One issue not mentioned during the committee hearing Thursday was the unknown number of charter school teachers who have only a substitute teaching license. (Screenshot from Futuro Academy promotional video)
Several charter school leaders are publicly opposing a proposed bill to require charter schools to hire only licensed educators, but they suggested they could support the bill if amended to provide some flexibility.
Assembly Bill 109, which received its first hearing Thursday in the Assembly Committee on Education, would end charter schools’ ability to hire unlicensed teachers. Under existing law, charter schools are allowed to have 30% of their teachers be unlicensed, so long as those teachers are not teaching in certain core subjects.
State Public Charter School Authority Executive Director Rebecca Feiden told lawmakers only 39 of the more than 2,000 charter school teachers lack any type of license with the Nevada Department of Education and that “the majority” of those are in specialized areas like music, dance, photography or digital media.
Futuro Academy Principal Ignacio Prado told lawmakers he is supportive of the concept of the bill but would like to see some flexibility retained so that charter schools can address their unique circumstances or offer specialized education.
He said when Futuro opened, the charter school only offered kindergarten and first grade and therefore could not accommodate a full-time Spanish teacher. So, the school contracted with a college instructor to come to Futuro for a limited number of hours — something he says parents were grateful for.
“As we scaled up, that position is now filled by a licensed teacher employed full time,” he added.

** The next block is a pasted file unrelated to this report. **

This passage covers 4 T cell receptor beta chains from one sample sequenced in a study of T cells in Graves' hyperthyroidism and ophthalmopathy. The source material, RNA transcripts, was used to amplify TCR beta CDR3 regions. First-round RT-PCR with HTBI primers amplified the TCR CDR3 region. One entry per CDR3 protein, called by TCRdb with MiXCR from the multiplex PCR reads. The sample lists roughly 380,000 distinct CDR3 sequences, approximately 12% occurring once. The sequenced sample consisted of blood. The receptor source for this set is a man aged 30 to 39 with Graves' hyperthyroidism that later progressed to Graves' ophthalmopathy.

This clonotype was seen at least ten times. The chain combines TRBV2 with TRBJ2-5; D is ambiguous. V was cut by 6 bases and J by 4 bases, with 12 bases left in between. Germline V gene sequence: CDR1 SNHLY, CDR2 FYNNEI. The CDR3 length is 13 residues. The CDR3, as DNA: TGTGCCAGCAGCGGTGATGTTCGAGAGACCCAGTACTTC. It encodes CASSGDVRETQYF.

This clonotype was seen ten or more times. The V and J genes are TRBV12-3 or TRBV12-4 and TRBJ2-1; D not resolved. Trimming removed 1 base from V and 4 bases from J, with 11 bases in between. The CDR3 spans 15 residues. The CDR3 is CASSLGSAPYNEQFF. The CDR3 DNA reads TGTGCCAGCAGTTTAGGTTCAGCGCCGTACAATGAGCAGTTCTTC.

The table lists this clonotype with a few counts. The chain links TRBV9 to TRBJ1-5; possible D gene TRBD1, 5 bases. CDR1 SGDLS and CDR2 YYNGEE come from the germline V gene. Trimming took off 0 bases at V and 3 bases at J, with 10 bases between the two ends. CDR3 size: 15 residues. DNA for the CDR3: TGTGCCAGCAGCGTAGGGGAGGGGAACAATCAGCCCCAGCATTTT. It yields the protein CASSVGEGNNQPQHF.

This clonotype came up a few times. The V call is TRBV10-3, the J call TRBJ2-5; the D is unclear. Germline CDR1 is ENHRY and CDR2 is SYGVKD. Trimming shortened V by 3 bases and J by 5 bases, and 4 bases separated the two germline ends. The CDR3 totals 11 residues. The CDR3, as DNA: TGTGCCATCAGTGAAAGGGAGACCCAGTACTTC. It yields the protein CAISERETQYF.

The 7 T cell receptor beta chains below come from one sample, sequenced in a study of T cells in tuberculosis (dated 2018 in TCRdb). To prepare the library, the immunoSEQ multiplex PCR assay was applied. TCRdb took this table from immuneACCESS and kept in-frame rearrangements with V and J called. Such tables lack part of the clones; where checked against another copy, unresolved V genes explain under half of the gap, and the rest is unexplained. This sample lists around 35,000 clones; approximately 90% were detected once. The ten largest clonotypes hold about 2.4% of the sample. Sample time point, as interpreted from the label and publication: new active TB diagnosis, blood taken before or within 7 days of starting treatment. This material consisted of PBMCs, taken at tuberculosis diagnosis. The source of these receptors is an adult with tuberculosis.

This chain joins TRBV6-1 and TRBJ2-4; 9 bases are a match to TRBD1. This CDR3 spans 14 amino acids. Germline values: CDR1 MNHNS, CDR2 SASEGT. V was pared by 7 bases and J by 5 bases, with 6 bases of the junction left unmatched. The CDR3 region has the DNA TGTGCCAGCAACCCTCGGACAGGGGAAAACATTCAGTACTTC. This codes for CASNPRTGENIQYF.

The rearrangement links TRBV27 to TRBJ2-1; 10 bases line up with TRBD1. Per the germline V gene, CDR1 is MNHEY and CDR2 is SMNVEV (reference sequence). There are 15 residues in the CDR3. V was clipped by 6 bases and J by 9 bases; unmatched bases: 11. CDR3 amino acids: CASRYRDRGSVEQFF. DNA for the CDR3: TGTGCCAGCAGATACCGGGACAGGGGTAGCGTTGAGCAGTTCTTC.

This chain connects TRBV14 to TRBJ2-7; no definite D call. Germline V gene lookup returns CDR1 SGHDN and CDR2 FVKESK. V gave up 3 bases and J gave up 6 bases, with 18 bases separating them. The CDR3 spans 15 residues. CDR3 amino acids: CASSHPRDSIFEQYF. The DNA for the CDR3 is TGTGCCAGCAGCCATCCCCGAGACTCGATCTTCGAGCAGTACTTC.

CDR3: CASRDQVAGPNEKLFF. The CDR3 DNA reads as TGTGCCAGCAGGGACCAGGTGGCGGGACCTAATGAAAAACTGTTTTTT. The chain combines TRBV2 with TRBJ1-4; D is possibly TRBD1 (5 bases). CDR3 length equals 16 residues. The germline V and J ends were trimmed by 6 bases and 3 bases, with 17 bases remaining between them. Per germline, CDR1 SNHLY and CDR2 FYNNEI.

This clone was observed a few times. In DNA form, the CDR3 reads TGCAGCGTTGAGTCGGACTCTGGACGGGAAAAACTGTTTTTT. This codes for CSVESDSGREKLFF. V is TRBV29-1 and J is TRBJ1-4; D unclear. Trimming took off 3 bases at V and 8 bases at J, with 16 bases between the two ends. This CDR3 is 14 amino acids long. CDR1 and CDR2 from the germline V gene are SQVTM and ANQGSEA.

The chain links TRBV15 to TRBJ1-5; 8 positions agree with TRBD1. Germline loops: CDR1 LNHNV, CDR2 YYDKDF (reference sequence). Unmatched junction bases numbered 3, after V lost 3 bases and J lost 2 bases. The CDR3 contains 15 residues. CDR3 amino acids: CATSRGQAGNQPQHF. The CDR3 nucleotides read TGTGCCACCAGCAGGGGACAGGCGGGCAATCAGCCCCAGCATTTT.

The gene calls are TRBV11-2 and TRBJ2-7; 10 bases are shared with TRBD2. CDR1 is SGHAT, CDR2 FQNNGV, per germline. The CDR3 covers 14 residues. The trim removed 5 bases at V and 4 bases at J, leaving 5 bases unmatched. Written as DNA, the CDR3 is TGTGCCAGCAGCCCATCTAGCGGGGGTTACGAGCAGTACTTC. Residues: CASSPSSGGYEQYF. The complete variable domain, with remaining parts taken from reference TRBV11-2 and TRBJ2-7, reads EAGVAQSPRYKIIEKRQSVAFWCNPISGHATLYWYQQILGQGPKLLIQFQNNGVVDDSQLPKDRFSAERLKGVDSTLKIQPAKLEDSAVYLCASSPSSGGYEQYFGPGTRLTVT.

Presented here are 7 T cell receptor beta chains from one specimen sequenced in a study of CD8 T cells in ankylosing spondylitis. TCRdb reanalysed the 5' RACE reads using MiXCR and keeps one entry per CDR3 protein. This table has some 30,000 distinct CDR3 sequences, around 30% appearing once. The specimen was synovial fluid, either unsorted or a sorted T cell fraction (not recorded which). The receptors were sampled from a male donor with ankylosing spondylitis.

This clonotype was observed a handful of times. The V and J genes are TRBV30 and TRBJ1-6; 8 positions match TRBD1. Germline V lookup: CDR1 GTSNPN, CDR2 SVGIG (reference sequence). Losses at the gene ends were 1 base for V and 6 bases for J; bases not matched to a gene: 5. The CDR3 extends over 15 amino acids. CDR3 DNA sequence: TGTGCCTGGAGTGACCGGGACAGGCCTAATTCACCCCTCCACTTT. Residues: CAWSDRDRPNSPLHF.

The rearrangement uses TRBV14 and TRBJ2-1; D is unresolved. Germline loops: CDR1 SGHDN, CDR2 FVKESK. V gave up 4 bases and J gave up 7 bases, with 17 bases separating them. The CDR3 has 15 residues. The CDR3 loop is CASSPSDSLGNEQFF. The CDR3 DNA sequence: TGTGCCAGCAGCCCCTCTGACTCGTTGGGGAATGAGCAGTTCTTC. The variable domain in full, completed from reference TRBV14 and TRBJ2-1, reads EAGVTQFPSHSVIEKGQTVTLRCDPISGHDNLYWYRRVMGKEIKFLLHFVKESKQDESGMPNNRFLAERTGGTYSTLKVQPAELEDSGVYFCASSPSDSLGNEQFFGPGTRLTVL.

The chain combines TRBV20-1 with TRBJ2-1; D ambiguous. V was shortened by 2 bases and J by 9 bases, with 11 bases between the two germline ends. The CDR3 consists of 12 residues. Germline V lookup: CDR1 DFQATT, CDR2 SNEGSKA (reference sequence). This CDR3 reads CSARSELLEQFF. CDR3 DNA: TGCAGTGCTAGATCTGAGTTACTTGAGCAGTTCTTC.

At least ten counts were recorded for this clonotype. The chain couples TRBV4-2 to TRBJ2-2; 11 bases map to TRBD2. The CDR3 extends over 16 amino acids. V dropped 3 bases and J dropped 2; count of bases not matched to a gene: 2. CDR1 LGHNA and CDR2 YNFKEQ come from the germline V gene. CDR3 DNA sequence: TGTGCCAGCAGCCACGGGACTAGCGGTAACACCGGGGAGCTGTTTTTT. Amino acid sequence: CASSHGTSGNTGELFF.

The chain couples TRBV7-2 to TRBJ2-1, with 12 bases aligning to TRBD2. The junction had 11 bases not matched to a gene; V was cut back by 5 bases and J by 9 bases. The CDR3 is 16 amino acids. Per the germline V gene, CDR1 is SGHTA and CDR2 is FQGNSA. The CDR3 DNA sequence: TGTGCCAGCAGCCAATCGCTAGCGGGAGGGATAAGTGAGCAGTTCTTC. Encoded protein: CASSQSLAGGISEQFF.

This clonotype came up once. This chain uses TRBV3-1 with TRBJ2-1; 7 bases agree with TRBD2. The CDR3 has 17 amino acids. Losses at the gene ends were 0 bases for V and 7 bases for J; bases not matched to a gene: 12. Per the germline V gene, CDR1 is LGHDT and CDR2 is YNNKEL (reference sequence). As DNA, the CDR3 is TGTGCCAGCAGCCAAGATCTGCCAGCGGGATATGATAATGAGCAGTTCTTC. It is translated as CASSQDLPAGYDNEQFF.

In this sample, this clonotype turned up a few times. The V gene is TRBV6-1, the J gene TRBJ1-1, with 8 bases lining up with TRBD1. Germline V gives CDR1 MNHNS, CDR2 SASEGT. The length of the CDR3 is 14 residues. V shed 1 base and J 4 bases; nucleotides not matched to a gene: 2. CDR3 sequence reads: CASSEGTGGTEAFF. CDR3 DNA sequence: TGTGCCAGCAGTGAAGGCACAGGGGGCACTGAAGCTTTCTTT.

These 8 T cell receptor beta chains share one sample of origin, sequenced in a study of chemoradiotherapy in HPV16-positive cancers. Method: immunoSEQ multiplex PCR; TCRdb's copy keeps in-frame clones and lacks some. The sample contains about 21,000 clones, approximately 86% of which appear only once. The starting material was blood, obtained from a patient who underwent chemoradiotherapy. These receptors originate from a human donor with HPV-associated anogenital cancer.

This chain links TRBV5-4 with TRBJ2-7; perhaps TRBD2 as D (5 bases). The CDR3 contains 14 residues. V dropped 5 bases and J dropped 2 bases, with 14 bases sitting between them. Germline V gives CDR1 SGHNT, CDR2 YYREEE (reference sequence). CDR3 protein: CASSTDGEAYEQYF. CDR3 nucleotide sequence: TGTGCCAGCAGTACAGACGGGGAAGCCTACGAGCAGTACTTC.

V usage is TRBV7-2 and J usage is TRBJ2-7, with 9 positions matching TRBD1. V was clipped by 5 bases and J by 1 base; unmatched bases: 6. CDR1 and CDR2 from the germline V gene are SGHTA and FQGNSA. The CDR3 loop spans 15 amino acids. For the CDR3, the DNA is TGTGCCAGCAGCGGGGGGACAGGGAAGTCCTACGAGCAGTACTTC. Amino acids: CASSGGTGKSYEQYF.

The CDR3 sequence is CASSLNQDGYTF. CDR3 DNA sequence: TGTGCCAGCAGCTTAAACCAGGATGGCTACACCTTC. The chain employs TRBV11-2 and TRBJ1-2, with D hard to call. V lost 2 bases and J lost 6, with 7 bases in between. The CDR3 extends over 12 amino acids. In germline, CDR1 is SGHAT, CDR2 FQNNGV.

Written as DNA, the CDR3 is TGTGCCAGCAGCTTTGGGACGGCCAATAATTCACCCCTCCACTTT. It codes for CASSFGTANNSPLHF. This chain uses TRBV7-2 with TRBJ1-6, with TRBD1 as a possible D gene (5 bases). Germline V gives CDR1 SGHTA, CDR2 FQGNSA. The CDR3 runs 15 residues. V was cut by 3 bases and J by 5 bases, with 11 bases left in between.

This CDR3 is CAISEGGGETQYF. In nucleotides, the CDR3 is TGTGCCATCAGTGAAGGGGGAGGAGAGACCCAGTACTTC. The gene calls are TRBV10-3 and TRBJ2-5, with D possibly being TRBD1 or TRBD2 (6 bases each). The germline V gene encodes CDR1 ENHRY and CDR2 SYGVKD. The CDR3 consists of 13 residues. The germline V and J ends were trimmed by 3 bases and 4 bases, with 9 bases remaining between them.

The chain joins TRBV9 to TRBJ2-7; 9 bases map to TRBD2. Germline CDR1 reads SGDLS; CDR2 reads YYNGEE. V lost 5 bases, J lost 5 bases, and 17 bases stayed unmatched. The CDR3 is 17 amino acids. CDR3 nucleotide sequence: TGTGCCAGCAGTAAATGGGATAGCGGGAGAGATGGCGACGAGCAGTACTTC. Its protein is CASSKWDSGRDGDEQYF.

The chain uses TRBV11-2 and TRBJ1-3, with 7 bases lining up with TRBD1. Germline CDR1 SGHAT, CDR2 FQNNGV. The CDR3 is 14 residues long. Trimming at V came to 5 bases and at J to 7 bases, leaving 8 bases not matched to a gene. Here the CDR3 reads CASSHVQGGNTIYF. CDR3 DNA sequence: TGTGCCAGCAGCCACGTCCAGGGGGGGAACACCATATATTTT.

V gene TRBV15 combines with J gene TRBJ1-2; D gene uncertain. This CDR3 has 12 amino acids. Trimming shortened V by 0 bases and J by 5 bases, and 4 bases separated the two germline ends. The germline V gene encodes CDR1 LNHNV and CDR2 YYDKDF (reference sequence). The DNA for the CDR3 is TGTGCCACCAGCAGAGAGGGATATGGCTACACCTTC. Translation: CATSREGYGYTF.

Prado said Futuro currently has no unlicensed teachers in the building.
Three principals from different branches of Doral Academy similarly testified about how hiring seasoned professionals from the arts community has benefitted their arts-focused charter schools and created unique opportunities for their students, including the creation of an after-school violin conservatory.
The Doral principals said they would support the bill if 95% of teachers had to be licensed.
Representatives of two charter schools — Nevada Virtual Academy and Ace Charter — testified as neutral on the bill.
Victor Salcido, executive director of the Charter School Association of Nevada, testified in opposition on the grounds that educators with a ‘business and industry’ license would be ineligible to work at a charter school. People with that type of license are allowed to work at public school districts.
Until that issue was raised by lawmakers during the committee Thursday, Salcido had planned on testifying in neutral on the bill.
Assemblywoman Michelle Gorelow (D-Clark), who presented the bill, told committee members she would be looking into the business and industry license issue. She also fielded questions about the importance of licensure.
“Just because you can do something doesn’t mean you can teach it,” said Gorelow, adding that skills like classroom management are particularly important with younger grade levels.
Representatives from the Nevada State Education Association spoke in support of the bill.
“AB109 is an important accountability measure to help level the playing field between charter schools and neighborhood public schools while also helping ensure every Nevada student has access to a highly qualified teacher,” said Chris Daly, executive director of NSEA.
Substitute licenses not mentioned
One issue not mentioned during the committee hearing Thursday was the unknown number of charter school teachers who only have a substitute teaching license.
As the Current reported last week, the Charter School Authority does not know how many charter school teachers have only a substitute teaching license, which requires significantly less education and training than full licensure.
Critics of charter schools have long suggested that charter schools rely on the ability to hire unlicensed teachers, which they can hire at a lower pay rate than fully licensed teachers who could get a job at a unionized public school district. But state data on how widespread the practice is in Nevada has not yet been made public.
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